Artworks hang from the upper level of an abandoned factory in Cape Town’s Salt River district. Hundreds of pigeons occupy the building, flying around or staring down from above. The floor is littered with dead birds, droppings, fallen eggs and feathers. Walking amid the debris, artist Kamyar Bineshtarigh says, “If I were a pigeon, I’d hang out here too.”

Hanging from the building’s beams and lining the walls are Bineshtarigh’s fabric artworks, featuring large sections of text in Farsi – one of many languages written in the Arabic alphabet. The building is part of a compound where the artist has his studio. 

There is a level of freedom in the artworks hanging there, withstanding the moody Cape Town wind and the chaos caused by the birds. “Using the spaces that you have access to gives a different life to your work,” he says. The self-installed exhibition first went up in December, and again briefly in March because of its popularity. 

The 25-year-old Iranian artist describes this latest series of work as being consumed by processes of “randomness”. The pieces of fabric contain the ghazals – a type of lyrical poem – of famed 14th-century Persian Sufi poet Hafez.

In Iran, there is a tradition of divination called Fal-e Hafez, which involves consulting Hafez’s poetry for guidance. “Everyone has this book of Hafez in their house. It’s a form of celebration, or when you are uncertain about something or seeking advice, you randomly open his book and that poem becomes your answer,” Bineshtarigh says. 

He approached his latest works with the same random methodology, opening the Divan-i Hafez (a collection of Hafez’s poems) to choose the ghazals that were transcribed on the fabrics. In this way, he uses the Fal-e Hafez method to direct the art, rather than attribute any personal meaning to it.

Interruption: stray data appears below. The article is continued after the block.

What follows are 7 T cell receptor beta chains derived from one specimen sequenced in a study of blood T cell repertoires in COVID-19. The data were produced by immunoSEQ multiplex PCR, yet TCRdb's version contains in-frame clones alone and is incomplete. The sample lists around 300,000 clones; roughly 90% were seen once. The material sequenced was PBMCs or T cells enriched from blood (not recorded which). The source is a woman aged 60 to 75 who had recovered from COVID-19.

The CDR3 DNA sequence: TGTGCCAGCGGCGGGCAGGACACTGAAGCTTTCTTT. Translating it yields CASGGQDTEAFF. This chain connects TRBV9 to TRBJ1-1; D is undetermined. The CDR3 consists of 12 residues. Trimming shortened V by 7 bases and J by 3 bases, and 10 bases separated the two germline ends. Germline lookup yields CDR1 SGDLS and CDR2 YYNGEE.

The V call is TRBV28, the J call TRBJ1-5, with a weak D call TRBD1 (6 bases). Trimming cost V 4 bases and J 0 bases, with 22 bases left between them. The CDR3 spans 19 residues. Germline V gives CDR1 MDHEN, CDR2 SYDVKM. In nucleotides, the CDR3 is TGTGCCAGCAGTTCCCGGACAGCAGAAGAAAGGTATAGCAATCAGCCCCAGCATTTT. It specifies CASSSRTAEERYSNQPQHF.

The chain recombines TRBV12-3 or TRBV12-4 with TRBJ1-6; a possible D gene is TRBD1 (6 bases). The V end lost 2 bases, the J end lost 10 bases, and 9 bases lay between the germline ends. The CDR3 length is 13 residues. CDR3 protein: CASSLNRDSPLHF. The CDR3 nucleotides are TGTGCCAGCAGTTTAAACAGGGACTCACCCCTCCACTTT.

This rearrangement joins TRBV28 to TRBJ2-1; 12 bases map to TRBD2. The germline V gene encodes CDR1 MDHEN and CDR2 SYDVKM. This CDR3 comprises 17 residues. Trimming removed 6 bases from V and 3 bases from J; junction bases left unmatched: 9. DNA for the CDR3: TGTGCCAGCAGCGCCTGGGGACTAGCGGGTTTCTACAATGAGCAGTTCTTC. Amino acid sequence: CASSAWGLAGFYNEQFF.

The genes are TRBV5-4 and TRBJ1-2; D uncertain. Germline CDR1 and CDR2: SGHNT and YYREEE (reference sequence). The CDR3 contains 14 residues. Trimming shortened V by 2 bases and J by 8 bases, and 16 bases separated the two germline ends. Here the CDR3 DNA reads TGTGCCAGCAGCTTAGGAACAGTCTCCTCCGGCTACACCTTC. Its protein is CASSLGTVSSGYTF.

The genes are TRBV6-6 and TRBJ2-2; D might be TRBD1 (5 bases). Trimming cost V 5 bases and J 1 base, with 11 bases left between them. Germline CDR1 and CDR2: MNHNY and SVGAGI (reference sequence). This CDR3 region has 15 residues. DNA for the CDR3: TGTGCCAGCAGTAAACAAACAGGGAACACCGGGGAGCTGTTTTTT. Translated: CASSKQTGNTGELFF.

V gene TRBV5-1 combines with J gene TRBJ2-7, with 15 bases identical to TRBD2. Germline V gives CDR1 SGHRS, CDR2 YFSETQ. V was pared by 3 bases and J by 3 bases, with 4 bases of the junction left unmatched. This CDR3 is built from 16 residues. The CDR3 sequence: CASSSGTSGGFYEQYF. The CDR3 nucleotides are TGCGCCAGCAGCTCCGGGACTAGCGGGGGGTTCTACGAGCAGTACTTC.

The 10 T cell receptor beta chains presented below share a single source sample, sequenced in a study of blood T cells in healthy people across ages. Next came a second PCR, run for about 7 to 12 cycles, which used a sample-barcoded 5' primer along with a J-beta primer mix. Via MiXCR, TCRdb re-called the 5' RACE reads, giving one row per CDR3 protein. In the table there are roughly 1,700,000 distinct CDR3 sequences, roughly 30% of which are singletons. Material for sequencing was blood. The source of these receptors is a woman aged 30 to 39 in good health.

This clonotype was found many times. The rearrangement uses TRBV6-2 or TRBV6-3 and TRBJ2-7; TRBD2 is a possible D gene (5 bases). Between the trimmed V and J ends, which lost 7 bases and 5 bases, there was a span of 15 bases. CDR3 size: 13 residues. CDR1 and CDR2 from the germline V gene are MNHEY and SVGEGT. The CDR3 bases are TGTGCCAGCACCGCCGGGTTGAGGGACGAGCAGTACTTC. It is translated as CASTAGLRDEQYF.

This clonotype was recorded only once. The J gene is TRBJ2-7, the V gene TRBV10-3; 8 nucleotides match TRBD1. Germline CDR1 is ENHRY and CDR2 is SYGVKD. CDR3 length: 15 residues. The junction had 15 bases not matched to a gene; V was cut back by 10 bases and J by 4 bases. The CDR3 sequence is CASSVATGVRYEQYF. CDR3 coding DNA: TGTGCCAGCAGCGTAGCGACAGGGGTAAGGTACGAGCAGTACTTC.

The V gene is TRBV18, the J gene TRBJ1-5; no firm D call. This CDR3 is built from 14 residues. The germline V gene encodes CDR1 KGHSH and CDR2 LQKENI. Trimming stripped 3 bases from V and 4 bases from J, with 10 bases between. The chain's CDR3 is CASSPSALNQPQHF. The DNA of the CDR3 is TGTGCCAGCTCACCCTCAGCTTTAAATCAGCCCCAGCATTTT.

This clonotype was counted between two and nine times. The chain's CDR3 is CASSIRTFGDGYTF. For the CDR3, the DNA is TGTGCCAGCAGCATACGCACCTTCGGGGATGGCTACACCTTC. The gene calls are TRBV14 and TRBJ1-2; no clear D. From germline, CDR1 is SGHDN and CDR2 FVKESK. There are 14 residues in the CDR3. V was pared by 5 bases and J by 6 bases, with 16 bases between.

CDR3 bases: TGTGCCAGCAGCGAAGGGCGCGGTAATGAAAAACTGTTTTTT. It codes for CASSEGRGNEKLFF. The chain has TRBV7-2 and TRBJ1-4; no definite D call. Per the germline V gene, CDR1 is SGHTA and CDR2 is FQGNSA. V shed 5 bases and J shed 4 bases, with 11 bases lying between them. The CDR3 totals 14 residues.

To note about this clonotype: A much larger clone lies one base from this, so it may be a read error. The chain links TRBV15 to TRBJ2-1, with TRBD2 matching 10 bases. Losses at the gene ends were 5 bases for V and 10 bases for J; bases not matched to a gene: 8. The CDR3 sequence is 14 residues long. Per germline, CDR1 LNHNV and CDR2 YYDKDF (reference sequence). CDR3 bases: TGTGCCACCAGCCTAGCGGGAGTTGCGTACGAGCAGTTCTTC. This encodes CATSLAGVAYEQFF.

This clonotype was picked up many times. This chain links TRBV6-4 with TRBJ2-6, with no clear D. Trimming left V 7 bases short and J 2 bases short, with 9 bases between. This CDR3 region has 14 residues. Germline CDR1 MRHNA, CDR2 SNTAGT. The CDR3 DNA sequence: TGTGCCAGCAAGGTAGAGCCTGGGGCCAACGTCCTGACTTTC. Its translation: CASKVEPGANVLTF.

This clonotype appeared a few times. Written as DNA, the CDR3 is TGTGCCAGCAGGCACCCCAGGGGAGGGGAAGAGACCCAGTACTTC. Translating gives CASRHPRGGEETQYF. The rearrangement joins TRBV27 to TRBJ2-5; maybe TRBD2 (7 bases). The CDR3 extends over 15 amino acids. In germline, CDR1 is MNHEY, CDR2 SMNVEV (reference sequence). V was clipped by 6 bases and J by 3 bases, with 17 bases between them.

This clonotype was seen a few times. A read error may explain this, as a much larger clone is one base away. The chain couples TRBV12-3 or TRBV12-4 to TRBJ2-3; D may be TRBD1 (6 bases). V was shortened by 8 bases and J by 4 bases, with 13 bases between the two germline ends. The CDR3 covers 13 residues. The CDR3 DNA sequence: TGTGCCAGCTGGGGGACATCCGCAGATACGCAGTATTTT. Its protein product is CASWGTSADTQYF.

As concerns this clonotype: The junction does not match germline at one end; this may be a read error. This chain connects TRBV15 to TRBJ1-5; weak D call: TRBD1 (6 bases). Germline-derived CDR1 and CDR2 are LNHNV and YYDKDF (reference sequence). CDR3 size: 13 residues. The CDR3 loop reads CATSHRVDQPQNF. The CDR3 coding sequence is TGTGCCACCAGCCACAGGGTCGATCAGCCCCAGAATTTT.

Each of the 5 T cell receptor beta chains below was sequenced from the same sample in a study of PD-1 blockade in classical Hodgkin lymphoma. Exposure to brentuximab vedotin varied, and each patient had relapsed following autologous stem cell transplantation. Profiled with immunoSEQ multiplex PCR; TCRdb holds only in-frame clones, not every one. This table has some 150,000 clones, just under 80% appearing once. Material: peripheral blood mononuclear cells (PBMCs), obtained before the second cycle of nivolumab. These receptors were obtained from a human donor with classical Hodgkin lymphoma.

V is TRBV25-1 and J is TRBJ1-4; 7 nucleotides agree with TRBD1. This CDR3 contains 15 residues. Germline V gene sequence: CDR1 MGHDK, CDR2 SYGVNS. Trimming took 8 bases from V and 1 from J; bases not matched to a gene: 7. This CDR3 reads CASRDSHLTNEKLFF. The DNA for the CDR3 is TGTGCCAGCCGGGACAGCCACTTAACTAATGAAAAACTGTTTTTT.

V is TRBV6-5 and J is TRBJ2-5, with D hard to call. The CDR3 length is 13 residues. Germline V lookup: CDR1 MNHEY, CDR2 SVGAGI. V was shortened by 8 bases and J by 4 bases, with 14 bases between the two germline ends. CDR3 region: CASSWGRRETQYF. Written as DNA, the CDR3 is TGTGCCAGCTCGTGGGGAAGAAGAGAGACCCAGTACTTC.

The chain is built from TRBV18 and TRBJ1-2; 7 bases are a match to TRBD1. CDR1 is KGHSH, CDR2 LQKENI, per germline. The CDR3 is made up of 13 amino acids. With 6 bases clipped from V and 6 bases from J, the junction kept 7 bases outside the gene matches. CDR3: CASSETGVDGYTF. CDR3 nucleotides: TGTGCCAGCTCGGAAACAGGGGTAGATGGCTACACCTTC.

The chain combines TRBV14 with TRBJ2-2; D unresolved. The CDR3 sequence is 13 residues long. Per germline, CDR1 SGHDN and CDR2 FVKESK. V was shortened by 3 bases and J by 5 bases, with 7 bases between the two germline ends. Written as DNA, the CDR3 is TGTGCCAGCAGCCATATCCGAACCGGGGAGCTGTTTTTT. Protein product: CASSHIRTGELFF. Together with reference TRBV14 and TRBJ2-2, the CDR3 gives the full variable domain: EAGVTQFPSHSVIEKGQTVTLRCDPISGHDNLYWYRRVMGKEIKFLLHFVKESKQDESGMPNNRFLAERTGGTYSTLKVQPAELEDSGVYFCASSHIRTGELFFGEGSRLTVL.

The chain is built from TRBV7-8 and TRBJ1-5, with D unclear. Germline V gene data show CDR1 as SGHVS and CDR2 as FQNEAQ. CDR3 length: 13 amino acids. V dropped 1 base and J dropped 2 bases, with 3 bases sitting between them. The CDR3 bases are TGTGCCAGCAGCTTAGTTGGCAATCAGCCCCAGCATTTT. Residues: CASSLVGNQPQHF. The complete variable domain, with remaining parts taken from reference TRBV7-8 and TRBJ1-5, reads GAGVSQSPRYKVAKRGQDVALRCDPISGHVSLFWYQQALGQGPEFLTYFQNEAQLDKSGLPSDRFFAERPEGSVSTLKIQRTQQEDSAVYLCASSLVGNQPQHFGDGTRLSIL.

“The process starts with randomness. But there’s some kind of decision that comes afterwards, like for example, what brush will I use? Will I let it bleed or not? Or how to tear the fabric?”

Language, text and writing are central to Bineshtarigh’s process, which considers how they are understood and misunderstood. Before fabric, he wrote on glass with printing ink, which he loves for its ability to bleed. Later, he would break the glass. This symbolised the concept of broken language.

In Cape Town, Bineshtarigh is known for a mural inscribed on the entire surface of the AVA Gallery in 2019. The text is a transliteration – the writing of words using the closest corresponding letters of a different alphabet or script – of Edward Said’s seminal book Orientalism  , written in 1978. In this case, the English words were written in Arabic alphabet but their meaning was still in English, which caused intentional confusion among viewers. “People would not realise it was in English unless they tried to read it,” he says. 

“Usually, I don’t want my work to be comprehensive. I don’t want for you to read it. I just want the initial reaction when you see and how you feel about it.”

Kamyar Bineshtarigh was born in 1996. Their work was featured in several exhibitions at key galleries and museums, including the Everard Read/ CIRCA, Cape Town and the Everard Read/ CIRCA, Johannesburg. In MutualArt’s artist press archive, Kamyar Bineshtarigh is featured in Deep Seeing:‘on Sight: Looking Does Not Mean Seeing’ at Michaelis Galleries, a piece from the Artthrob in 2020.